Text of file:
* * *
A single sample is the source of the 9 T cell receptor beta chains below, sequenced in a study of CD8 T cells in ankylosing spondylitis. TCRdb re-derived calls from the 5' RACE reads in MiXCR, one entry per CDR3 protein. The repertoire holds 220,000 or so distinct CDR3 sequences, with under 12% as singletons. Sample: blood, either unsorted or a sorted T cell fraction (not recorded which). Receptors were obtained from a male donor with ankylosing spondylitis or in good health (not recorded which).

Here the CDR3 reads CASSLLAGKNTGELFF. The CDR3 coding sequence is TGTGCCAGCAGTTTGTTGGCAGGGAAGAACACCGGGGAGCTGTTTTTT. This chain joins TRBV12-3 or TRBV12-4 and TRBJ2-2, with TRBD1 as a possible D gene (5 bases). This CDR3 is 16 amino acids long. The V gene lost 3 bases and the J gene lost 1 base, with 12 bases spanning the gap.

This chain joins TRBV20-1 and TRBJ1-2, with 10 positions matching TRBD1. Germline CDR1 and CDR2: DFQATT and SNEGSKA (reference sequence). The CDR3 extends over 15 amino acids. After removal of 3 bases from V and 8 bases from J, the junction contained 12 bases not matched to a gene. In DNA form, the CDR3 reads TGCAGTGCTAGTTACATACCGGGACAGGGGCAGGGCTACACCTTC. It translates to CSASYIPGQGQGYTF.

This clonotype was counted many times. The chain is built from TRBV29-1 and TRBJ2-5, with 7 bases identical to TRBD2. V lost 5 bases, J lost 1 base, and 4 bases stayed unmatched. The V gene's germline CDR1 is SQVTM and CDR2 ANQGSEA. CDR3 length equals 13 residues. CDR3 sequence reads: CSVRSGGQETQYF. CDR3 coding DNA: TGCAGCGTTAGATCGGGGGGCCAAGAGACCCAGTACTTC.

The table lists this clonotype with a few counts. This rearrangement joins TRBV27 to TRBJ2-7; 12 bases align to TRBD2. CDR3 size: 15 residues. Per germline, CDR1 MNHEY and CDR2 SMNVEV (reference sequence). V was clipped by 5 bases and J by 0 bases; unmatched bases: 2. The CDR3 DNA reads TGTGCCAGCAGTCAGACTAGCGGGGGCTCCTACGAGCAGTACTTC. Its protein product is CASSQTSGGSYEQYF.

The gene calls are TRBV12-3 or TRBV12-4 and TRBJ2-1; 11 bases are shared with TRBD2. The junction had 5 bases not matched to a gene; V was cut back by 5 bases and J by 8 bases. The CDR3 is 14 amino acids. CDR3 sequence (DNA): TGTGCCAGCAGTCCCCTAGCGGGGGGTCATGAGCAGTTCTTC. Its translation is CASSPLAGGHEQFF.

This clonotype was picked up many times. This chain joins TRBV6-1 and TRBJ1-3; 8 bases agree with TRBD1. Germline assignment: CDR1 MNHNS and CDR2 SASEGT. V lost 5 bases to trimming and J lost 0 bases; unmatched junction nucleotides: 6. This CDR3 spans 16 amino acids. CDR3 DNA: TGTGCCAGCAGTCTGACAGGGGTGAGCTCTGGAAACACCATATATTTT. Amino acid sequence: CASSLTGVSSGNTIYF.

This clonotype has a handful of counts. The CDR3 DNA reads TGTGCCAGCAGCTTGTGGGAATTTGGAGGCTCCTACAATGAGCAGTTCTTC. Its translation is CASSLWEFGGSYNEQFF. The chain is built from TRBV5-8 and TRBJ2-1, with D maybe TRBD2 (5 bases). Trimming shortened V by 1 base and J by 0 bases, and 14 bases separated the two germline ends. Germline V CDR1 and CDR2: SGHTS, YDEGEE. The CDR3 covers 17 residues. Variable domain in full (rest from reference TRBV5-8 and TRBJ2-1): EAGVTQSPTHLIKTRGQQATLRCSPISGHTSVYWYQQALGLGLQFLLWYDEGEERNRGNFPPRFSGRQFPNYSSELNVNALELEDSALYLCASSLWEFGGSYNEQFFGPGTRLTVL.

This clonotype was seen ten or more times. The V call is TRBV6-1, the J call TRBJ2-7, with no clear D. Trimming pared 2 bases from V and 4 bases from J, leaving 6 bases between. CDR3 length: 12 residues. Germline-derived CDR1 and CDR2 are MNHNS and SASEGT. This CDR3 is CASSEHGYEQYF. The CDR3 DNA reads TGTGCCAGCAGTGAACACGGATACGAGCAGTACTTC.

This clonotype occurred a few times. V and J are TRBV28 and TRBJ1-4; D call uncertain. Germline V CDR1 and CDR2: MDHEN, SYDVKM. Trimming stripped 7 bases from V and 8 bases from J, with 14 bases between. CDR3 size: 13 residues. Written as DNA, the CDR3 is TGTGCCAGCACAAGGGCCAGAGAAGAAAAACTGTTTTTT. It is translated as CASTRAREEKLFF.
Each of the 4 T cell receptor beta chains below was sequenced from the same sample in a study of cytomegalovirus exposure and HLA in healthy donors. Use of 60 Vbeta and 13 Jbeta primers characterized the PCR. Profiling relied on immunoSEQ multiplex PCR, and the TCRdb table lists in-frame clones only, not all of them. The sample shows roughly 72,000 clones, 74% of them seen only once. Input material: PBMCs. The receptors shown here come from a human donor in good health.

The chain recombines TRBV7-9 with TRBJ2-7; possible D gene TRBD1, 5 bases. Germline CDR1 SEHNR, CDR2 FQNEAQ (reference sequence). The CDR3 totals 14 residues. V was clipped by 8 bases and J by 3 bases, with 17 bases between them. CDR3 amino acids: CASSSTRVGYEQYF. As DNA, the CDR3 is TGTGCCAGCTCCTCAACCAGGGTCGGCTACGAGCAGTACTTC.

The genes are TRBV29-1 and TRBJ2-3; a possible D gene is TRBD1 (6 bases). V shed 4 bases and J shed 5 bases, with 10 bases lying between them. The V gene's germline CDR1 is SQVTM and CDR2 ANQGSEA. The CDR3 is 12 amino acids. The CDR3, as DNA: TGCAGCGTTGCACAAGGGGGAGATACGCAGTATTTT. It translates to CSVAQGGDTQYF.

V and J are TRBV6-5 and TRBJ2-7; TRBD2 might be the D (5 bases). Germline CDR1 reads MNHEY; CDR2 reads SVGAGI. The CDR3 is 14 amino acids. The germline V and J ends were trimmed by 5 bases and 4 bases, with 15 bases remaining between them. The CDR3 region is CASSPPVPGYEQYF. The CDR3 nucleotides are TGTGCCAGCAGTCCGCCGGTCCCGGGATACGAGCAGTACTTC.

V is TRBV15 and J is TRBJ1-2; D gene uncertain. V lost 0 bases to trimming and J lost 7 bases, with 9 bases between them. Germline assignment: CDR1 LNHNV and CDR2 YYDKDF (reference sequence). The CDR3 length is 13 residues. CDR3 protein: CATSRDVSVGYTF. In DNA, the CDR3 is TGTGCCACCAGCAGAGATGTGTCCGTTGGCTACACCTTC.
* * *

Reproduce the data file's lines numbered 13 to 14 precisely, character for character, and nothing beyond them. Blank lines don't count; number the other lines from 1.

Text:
The genes are TRBV29-1 and TRBJ2-3; a possible D gene is TRBD1 (6 bases). V shed 4 bases and J shed 5 bases, with 10 bases lying between them. The V gene's germline CDR1 is SQVTM and CDR2 ANQGSEA. The CDR3 is 12 amino acids. The CDR3, as DNA: TGCAGCGTTGCACAAGGGGGAGATACGCAGTATTTT. It translates to CSVAQGGDTQYF.

V and J are TRBV6-5 and TRBJ2-7; TRBD2 might be the D (5 bases). Germline CDR1 reads MNHEY; CDR2 reads SVGAGI. The CDR3 is 14 amino acids. The germline V and J ends were trimmed by 5 bases and 4 bases, with 15 bases remaining between them. The CDR3 region is CASSPPVPGYEQYF. The CDR3 nucleotides are TGTGCCAGCAGTCCGCCGGTCCCGGGATACGAGCAGTACTTC.